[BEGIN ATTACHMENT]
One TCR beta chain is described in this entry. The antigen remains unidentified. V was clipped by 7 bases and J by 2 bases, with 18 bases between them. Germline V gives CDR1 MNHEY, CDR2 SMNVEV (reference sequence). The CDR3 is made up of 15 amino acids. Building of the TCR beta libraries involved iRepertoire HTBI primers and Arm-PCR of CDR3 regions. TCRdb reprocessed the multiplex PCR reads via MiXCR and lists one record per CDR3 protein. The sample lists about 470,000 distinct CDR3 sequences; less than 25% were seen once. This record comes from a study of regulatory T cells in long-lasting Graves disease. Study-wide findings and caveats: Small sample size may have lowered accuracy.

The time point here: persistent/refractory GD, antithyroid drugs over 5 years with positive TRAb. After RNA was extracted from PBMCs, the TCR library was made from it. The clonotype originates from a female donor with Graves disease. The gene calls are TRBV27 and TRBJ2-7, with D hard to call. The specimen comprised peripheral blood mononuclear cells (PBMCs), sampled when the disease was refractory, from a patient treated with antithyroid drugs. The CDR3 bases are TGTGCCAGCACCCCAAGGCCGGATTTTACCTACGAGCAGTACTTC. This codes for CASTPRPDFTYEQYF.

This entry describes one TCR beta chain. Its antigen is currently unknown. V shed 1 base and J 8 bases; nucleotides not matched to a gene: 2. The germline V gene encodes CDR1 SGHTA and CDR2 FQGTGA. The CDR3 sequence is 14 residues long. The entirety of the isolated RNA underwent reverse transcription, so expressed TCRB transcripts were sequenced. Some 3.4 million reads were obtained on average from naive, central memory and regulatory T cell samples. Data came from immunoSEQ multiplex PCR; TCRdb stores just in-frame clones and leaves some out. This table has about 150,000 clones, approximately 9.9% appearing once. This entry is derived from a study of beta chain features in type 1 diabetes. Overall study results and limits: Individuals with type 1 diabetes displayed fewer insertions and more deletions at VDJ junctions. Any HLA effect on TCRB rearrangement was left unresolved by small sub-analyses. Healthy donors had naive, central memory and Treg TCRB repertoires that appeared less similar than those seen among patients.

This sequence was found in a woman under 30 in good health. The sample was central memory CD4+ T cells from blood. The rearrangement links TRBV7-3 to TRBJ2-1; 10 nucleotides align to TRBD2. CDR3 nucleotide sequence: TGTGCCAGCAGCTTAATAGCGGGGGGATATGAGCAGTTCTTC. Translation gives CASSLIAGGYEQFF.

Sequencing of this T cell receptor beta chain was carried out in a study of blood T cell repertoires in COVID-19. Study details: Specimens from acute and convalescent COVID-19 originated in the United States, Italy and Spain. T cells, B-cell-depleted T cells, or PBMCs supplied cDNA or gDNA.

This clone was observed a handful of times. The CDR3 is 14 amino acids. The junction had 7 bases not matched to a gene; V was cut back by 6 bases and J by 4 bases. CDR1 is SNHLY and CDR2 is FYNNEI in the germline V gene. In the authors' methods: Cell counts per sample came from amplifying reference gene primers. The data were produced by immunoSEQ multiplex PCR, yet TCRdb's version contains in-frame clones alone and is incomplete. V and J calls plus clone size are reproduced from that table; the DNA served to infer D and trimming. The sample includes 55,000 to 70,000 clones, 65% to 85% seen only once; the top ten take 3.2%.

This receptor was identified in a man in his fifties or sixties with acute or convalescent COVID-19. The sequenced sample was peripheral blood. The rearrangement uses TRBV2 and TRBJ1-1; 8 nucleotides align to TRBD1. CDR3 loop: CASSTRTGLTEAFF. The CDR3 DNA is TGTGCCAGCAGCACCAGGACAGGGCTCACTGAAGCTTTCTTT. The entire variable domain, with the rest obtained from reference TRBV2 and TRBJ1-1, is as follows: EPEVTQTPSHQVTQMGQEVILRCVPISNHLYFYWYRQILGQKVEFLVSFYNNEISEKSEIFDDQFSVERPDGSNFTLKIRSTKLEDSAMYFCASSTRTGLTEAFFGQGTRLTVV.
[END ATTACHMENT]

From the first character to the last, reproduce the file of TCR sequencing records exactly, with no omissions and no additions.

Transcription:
One TCR beta chain is described in this entry. The antigen remains unidentified. V was clipped by 7 bases and J by 2 bases, with 18 bases between them. Germline V gives CDR1 MNHEY, CDR2 SMNVEV (reference sequence). The CDR3 is made up of 15 amino acids. Building of the TCR beta libraries involved iRepertoire HTBI primers and Arm-PCR of CDR3 regions. TCRdb reprocessed the multiplex PCR reads via MiXCR and lists one record per CDR3 protein. The sample lists about 470,000 distinct CDR3 sequences; less than 25% were seen once. This record comes from a study of regulatory T cells in long-lasting Graves disease. Study-wide findings and caveats: Small sample size may have lowered accuracy.

The time point here: persistent/refractory GD, antithyroid drugs over 5 years with positive TRAb. After RNA was extracted from PBMCs, the TCR library was made from it. The clonotype originates from a female donor with Graves disease. The gene calls are TRBV27 and TRBJ2-7, with D hard to call. The specimen comprised peripheral blood mononuclear cells (PBMCs), sampled when the disease was refractory, from a patient treated with antithyroid drugs. The CDR3 bases are TGTGCCAGCACCCCAAGGCCGGATTTTACCTACGAGCAGTACTTC. This codes for CASTPRPDFTYEQYF.

This entry describes one TCR beta chain. Its antigen is currently unknown. V shed 1 base and J 8 bases; nucleotides not matched to a gene: 2. The germline V gene encodes CDR1 SGHTA and CDR2 FQGTGA. The CDR3 sequence is 14 residues long. The entirety of the isolated RNA underwent reverse transcription, so expressed TCRB transcripts were sequenced. Some 3.4 million reads were obtained on average from naive, central memory and regulatory T cell samples. Data came from immunoSEQ multiplex PCR; TCRdb stores just in-frame clones and leaves some out. This table has about 150,000 clones, approximately 9.9% appearing once. This entry is derived from a study of beta chain features in type 1 diabetes. Overall study results and limits: Individuals with type 1 diabetes displayed fewer insertions and more deletions at VDJ junctions. Any HLA effect on TCRB rearrangement was left unresolved by small sub-analyses. Healthy donors had naive, central memory and Treg TCRB repertoires that appeared less similar than those seen among patients.

This sequence was found in a woman under 30 in good health. The sample was central memory CD4+ T cells from blood. The rearrangement links TRBV7-3 to TRBJ2-1; 10 nucleotides align to TRBD2. CDR3 nucleotide sequence: TGTGCCAGCAGCTTAATAGCGGGGGGATATGAGCAGTTCTTC. Translation gives CASSLIAGGYEQFF.

Sequencing of this T cell receptor beta chain was carried out in a study of blood T cell repertoires in COVID-19. Study details: Specimens from acute and convalescent COVID-19 originated in the United States, Italy and Spain. T cells, B-cell-depleted T cells, or PBMCs supplied cDNA or gDNA.

This clone was observed a handful of times. The CDR3 is 14 amino acids. The junction had 7 bases not matched to a gene; V was cut back by 6 bases and J by 4 bases. CDR1 is SNHLY and CDR2 is FYNNEI in the germline V gene. In the authors' methods: Cell counts per sample came from amplifying reference gene primers. The data were produced by immunoSEQ multiplex PCR, yet TCRdb's version contains in-frame clones alone and is incomplete. V and J calls plus clone size are reproduced from that table; the DNA served to infer D and trimming. The sample includes 55,000 to 70,000 clones, 65% to 85% seen only once; the top ten take 3.2%.

This receptor was identified in a man in his fifties or sixties with acute or convalescent COVID-19. The sequenced sample was peripheral blood. The rearrangement uses TRBV2 and TRBJ1-1; 8 nucleotides align to TRBD1. CDR3 loop: CASSTRTGLTEAFF. The CDR3 DNA is TGTGCCAGCAGCACCAGGACAGGGCTCACTGAAGCTTTCTTT. The entire variable domain, with the rest obtained from reference TRBV2 and TRBJ1-1, is as follows: EPEVTQTPSHQVTQMGQEVILRCVPISNHLYFYWYRQILGQKVEFLVSFYNNEISEKSEIFDDQFSVERPDGSNFTLKIRSTKLEDSAMYFCASSTRTGLTEAFFGQGTRLTVV.